The self-realized personality

Maslow believes that achieving the needs of self-realization is in the hands of everyone, yet few succeed. People who manage to satisfy their needs of self-realization are self-fulfilling people . However, Maslow states that less than 1% of the population belongs to this class of individuals.

Self-realized people are characterized because:

  • Show a high level of self-acceptance
  • They perceive reality more clearly and objectively
  • Are more spontaneous
  • They think the causes of the problems are external
  • They enjoy solitude
  • They have a curious and creative mentality
  • They enjoy peak experiences
  • They generate genuine ideas
  • They have a great sense of humor
  • They have a great critical spirit and are governed by ethical values
  • They are respectful and humble
  • They are tolerant, non-judgmental and enjoy the presence of others

If you want to know more about this kind of people, you can read our article:

  • “13 characteristics of self-realized people according to Abraham Maslow”

The Pyramid of Human Needs Theory

Maslow is famous for his Pyramid of Needs theory because, according to him, needs follow a hierarchy, from more basic to more complex, and his pyramid is built by five levels .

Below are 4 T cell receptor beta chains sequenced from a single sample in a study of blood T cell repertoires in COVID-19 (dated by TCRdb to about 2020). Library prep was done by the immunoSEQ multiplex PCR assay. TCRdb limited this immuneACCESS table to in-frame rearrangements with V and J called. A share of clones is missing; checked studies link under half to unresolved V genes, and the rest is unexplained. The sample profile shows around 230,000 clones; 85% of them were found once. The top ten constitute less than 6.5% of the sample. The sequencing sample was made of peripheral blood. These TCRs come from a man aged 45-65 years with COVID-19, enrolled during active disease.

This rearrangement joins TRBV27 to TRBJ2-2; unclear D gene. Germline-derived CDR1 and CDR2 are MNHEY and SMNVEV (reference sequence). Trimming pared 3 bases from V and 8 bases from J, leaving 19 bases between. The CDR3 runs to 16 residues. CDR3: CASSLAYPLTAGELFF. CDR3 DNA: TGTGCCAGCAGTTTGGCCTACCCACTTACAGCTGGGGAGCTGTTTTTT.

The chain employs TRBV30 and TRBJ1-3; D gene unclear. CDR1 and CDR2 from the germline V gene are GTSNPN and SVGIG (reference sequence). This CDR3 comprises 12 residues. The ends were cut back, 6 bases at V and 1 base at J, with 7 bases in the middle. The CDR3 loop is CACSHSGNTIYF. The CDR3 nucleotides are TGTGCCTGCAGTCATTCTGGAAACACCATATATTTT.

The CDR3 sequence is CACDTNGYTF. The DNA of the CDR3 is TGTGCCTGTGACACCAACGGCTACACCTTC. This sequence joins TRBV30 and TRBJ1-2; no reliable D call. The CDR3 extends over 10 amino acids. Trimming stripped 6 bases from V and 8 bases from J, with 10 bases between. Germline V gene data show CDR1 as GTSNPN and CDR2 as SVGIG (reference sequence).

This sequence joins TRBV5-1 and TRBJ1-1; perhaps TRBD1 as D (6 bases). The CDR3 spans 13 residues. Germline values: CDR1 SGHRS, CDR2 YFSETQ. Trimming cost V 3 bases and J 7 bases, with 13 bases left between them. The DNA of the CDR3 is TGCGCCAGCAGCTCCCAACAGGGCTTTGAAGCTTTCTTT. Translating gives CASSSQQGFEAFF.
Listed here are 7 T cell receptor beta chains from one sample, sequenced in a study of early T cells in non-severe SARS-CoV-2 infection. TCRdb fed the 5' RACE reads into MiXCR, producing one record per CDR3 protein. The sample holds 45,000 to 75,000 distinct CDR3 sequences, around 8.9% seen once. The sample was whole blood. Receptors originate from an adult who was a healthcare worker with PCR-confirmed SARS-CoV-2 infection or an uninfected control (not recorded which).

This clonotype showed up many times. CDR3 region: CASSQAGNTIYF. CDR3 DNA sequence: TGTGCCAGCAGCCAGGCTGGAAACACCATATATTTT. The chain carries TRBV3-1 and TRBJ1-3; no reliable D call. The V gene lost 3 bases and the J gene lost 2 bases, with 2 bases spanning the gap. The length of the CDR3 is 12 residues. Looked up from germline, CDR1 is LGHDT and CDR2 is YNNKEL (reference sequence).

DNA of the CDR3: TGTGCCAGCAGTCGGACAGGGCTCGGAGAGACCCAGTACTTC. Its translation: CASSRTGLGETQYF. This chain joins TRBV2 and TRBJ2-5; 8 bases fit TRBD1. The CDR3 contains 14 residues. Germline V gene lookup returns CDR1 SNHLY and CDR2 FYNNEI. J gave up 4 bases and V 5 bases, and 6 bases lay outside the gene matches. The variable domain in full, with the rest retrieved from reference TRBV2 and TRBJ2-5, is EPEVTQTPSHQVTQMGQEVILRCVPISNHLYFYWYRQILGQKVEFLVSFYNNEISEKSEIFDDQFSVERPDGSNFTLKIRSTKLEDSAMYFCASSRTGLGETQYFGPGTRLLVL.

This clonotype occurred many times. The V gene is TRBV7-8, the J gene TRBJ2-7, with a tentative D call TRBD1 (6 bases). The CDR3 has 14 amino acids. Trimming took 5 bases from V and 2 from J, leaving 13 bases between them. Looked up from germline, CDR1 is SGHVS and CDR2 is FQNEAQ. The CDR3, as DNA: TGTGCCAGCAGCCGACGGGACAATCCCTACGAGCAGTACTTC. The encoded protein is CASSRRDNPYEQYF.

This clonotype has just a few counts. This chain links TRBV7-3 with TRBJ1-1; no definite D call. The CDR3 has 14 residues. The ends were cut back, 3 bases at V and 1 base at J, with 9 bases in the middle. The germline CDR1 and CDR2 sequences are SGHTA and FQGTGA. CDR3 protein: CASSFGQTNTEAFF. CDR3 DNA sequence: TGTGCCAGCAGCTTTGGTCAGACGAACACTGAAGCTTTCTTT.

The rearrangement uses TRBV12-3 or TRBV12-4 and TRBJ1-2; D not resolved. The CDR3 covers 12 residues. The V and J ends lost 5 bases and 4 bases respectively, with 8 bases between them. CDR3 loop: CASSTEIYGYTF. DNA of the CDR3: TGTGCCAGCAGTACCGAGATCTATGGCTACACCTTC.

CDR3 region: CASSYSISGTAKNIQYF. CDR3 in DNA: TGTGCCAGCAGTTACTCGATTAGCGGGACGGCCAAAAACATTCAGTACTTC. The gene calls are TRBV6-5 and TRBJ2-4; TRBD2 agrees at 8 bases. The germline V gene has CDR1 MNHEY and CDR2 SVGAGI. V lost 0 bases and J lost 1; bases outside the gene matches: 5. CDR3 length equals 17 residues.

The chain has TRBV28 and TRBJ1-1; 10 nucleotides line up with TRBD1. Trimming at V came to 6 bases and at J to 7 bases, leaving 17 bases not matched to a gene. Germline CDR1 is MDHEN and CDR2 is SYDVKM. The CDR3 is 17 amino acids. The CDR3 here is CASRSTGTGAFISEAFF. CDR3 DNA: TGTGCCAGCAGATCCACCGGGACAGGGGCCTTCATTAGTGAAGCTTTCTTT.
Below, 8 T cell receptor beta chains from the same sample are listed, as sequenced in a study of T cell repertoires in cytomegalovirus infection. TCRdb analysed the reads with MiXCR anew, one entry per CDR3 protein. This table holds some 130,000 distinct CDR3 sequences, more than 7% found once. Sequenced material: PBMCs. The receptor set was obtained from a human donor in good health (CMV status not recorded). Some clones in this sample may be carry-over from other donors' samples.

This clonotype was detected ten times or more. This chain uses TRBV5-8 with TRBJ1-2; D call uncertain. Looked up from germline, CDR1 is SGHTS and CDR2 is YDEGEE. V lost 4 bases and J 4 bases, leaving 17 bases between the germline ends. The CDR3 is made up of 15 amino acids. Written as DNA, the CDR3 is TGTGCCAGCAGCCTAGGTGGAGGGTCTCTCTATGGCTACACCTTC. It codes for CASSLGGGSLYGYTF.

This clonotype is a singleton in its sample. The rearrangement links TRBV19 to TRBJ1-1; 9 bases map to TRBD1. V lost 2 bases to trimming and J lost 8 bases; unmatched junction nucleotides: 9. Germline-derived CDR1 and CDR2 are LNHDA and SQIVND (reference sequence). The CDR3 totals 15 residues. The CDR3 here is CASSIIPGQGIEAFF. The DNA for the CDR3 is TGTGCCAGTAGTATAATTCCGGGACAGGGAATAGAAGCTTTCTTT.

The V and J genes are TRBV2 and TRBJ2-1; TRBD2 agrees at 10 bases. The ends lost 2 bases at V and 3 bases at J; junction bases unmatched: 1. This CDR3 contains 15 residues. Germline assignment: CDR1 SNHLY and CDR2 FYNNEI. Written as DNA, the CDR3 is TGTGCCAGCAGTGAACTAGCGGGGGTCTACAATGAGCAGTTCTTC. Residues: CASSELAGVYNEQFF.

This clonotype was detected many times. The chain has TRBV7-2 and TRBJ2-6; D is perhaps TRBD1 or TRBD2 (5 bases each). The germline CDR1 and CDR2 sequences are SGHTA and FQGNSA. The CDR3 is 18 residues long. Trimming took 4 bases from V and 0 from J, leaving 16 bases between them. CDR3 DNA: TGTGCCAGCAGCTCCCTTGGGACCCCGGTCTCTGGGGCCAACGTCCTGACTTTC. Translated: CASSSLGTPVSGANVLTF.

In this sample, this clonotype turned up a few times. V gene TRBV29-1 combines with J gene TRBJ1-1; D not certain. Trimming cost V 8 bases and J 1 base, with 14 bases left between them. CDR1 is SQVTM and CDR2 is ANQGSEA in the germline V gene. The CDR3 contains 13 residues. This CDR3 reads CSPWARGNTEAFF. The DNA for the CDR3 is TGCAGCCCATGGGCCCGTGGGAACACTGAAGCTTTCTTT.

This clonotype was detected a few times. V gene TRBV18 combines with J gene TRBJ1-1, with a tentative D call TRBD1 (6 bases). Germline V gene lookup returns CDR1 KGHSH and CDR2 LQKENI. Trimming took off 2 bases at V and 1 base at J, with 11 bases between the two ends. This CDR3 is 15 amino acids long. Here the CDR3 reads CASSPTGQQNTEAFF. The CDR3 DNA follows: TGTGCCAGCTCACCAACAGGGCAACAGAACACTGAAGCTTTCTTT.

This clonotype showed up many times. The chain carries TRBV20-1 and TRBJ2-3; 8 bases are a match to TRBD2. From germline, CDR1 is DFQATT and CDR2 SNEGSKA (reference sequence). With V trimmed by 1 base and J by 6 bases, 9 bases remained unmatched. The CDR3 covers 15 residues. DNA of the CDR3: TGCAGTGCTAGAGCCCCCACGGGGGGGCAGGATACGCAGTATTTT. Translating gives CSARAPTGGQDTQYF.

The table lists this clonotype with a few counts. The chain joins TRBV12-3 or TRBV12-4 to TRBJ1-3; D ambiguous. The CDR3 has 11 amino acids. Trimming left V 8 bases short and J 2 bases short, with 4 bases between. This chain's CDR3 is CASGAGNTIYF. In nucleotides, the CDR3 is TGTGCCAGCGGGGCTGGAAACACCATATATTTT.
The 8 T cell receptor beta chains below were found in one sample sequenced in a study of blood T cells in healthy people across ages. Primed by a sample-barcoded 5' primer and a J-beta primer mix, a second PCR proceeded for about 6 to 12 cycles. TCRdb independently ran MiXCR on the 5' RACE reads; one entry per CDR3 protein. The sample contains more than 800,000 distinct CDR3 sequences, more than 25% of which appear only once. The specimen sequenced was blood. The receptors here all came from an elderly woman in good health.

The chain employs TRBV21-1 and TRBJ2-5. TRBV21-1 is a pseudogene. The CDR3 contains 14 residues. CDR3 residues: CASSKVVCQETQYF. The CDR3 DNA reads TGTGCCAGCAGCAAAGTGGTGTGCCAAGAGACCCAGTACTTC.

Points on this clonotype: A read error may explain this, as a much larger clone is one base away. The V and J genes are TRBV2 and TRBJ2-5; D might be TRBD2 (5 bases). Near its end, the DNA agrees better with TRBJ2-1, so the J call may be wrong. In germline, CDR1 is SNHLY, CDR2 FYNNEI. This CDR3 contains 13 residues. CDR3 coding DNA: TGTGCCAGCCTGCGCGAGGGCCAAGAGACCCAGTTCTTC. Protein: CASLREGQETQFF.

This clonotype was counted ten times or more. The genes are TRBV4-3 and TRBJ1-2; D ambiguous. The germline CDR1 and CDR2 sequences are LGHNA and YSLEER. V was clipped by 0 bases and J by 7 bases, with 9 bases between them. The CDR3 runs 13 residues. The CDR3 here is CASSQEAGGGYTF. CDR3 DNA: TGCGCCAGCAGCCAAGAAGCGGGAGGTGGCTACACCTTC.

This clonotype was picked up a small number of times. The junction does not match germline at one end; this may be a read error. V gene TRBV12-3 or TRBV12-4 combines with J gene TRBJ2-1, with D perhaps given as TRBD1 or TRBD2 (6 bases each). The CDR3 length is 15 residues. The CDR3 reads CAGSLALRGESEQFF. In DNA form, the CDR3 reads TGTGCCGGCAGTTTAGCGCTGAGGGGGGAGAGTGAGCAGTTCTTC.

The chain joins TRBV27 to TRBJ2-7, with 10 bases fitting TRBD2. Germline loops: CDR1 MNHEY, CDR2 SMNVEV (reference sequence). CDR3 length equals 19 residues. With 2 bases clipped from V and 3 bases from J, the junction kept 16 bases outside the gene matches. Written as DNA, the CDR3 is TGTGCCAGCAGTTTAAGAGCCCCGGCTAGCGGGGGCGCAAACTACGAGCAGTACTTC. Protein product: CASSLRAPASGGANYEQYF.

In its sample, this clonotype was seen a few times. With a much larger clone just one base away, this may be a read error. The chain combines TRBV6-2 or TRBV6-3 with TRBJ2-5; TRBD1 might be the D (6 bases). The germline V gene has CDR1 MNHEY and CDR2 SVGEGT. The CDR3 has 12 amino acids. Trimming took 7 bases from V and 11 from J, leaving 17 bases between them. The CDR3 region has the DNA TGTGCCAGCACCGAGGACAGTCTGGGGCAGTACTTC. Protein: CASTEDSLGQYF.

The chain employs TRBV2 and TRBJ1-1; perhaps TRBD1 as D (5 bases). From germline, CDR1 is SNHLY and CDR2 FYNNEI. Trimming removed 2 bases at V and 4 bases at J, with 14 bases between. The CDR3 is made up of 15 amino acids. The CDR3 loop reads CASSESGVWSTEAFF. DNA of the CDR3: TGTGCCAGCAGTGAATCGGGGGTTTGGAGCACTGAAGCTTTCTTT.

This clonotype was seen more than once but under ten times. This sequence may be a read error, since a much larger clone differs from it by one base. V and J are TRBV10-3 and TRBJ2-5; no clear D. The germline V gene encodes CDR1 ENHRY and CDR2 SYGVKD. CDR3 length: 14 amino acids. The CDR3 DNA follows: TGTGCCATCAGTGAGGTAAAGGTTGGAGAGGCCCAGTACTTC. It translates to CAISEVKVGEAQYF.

At the base of this figure are the former and at the top are the latter. From bottom to top these are the different levels of needs:

  • Physiological needs : eating, breathing, drinking…
  • Security needs : physical security, employment, income
  • Need for membership : to get married, to be a member of a community…
  • Recognition needs : respect for others, status, reputation…
  • Needs of self-realization : moral, spiritual development, search for a goal in life…

The needs have to be met in order to aspire to the higher level. For example, if we do not have the physiological needs covered we cannot aspire to the needs of membership. At the higher level are the needs for self-realization. It is this hierarchy that, according to Maslow, marks the way in which the personality adapts to the circumstances, depending on each lived situation. It is, in short, a conception of personality that encompasses very extensive psychological aspects and that goes beyond the psychometric approach that dominated in his time.

  • You can learn more about the theory of human needs in our post: “Maslow’s Pyramid: the hierarchy of human needs”

Bibliographic references:

  • Maslow, Abraham. (1964). Ohio State University Press, ed. Religions, Values, and Peak Experiences.
  • Städler, Thomas. (1998). Lexikon der Psychologie, Stuttgart: Kröner.